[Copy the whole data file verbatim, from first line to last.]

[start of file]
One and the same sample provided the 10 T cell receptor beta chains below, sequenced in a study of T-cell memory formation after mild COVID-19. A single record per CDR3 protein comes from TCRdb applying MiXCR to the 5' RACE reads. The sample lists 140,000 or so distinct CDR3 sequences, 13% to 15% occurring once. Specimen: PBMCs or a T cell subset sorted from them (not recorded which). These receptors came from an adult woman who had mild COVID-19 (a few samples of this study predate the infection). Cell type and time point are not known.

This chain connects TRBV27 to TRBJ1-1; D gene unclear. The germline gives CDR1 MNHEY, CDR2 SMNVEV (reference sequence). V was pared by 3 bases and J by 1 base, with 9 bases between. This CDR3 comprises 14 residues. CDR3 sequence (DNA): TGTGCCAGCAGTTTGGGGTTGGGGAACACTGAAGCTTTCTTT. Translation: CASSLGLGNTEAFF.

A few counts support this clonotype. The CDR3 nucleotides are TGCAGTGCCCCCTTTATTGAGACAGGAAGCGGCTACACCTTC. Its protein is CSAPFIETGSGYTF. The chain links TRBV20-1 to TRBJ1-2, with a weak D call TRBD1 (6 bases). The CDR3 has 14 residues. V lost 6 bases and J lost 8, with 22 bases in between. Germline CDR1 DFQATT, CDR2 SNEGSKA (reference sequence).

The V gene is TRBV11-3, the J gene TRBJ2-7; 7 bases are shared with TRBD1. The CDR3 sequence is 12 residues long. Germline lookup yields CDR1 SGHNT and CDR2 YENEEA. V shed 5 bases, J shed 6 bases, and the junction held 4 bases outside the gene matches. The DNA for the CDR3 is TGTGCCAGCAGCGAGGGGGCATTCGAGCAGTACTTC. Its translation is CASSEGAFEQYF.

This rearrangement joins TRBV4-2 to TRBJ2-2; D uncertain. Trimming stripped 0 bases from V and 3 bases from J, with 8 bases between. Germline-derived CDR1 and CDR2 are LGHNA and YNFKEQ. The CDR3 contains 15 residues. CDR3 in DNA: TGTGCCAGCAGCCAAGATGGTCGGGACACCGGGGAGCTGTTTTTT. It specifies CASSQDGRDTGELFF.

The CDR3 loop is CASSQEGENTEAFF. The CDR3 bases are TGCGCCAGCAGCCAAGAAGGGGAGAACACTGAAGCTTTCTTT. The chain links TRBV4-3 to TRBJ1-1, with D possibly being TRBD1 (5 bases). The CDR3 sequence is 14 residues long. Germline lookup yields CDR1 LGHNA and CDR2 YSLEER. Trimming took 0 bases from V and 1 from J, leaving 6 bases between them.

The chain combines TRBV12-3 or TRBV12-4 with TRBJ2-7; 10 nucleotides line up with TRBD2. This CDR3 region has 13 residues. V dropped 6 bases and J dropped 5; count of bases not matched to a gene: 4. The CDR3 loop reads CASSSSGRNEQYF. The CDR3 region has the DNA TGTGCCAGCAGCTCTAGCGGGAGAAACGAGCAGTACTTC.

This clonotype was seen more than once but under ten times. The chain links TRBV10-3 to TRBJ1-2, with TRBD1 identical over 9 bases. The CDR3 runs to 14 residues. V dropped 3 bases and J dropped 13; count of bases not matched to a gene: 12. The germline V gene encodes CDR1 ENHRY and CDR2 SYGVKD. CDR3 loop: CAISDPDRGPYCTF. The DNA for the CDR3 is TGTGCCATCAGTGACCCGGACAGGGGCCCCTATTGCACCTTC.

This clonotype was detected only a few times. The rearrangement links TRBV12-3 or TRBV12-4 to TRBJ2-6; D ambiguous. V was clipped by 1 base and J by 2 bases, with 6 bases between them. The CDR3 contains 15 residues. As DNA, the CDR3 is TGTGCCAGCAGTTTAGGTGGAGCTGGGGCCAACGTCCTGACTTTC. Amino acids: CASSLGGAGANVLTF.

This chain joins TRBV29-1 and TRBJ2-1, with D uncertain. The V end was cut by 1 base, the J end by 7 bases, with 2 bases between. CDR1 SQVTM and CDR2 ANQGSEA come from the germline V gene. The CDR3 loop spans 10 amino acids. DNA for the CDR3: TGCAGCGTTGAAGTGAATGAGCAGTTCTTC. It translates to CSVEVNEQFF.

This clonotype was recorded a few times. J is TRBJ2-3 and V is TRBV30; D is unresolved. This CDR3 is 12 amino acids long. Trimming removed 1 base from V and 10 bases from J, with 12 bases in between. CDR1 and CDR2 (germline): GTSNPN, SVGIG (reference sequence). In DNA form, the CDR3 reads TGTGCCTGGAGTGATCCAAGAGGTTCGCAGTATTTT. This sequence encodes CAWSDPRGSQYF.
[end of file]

One and the same sample provided the 10 T cell receptor beta chains below, sequenced in a study of T-cell memory formation after mild COVID-19. A single record per CDR3 protein comes from TCRdb applying MiXCR to the 5' RACE reads. The sample lists 140,000 or so distinct CDR3 sequences, 13% to 15% occurring once. Specimen: PBMCs or a T cell subset sorted from them (not recorded which). These receptors came from an adult woman who had mild COVID-19 (a few samples of this study predate the infection). Cell type and time point are not known.

This chain connects TRBV27 to TRBJ1-1; D gene unclear. The germline gives CDR1 MNHEY, CDR2 SMNVEV (reference sequence). V was pared by 3 bases and J by 1 base, with 9 bases between. This CDR3 comprises 14 residues. CDR3 sequence (DNA): TGTGCCAGCAGTTTGGGGTTGGGGAACACTGAAGCTTTCTTT. Translation: CASSLGLGNTEAFF.

A few counts support this clonotype. The CDR3 nucleotides are TGCAGTGCCCCCTTTATTGAGACAGGAAGCGGCTACACCTTC. Its protein is CSAPFIETGSGYTF. The chain links TRBV20-1 to TRBJ1-2, with a weak D call TRBD1 (6 bases). The CDR3 has 14 residues. V lost 6 bases and J lost 8, with 22 bases in between. Germline CDR1 DFQATT, CDR2 SNEGSKA (reference sequence).

The V gene is TRBV11-3, the J gene TRBJ2-7; 7 bases are shared with TRBD1. The CDR3 sequence is 12 residues long. Germline lookup yields CDR1 SGHNT and CDR2 YENEEA. V shed 5 bases, J shed 6 bases, and the junction held 4 bases outside the gene matches. The DNA for the CDR3 is TGTGCCAGCAGCGAGGGGGCATTCGAGCAGTACTTC. Its translation is CASSEGAFEQYF.

This rearrangement joins TRBV4-2 to TRBJ2-2; D uncertain. Trimming stripped 0 bases from V and 3 bases from J, with 8 bases between. Germline-derived CDR1 and CDR2 are LGHNA and YNFKEQ. The CDR3 contains 15 residues. CDR3 in DNA: TGTGCCAGCAGCCAAGATGGTCGGGACACCGGGGAGCTGTTTTTT. It specifies CASSQDGRDTGELFF.

The CDR3 loop is CASSQEGENTEAFF. The CDR3 bases are TGCGCCAGCAGCCAAGAAGGGGAGAACACTGAAGCTTTCTTT. The chain links TRBV4-3 to TRBJ1-1, with D possibly being TRBD1 (5 bases). The CDR3 sequence is 14 residues long. Germline lookup yields CDR1 LGHNA and CDR2 YSLEER. Trimming took 0 bases from V and 1 from J, leaving 6 bases between them.

The chain combines TRBV12-3 or TRBV12-4 with TRBJ2-7; 10 nucleotides line up with TRBD2. This CDR3 region has 13 residues. V dropped 6 bases and J dropped 5; count of bases not matched to a gene: 4. The CDR3 loop reads CASSSSGRNEQYF. The CDR3 region has the DNA TGTGCCAGCAGCTCTAGCGGGAGAAACGAGCAGTACTTC.

This clonotype was seen more than once but under ten times. The chain links TRBV10-3 to TRBJ1-2, with TRBD1 identical over 9 bases. The CDR3 runs to 14 residues. V dropped 3 bases and J dropped 13; count of bases not matched to a gene: 12. The germline V gene encodes CDR1 ENHRY and CDR2 SYGVKD. CDR3 loop: CAISDPDRGPYCTF. The DNA for the CDR3 is TGTGCCATCAGTGACCCGGACAGGGGCCCCTATTGCACCTTC.

This clonotype was detected only a few times. The rearrangement links TRBV12-3 or TRBV12-4 to TRBJ2-6; D ambiguous. V was clipped by 1 base and J by 2 bases, with 6 bases between them. The CDR3 contains 15 residues. As DNA, the CDR3 is TGTGCCAGCAGTTTAGGTGGAGCTGGGGCCAACGTCCTGACTTTC. Amino acids: CASSLGGAGANVLTF.

This chain joins TRBV29-1 and TRBJ2-1, with D uncertain. The V end was cut by 1 base, the J end by 7 bases, with 2 bases between. CDR1 SQVTM and CDR2 ANQGSEA come from the germline V gene. The CDR3 loop spans 10 amino acids. DNA for the CDR3: TGCAGCGTTGAAGTGAATGAGCAGTTCTTC. It translates to CSVEVNEQFF.

This clonotype was recorded a few times. J is TRBJ2-3 and V is TRBV30; D is unresolved. This CDR3 is 12 amino acids long. Trimming removed 1 base from V and 10 bases from J, with 12 bases in between. CDR1 and CDR2 (germline): GTSNPN, SVGIG (reference sequence). In DNA form, the CDR3 reads TGTGCCTGGAGTGATCCAAGAGGTTCGCAGTATTTT. This sequence encodes CAWSDPRGSQYF.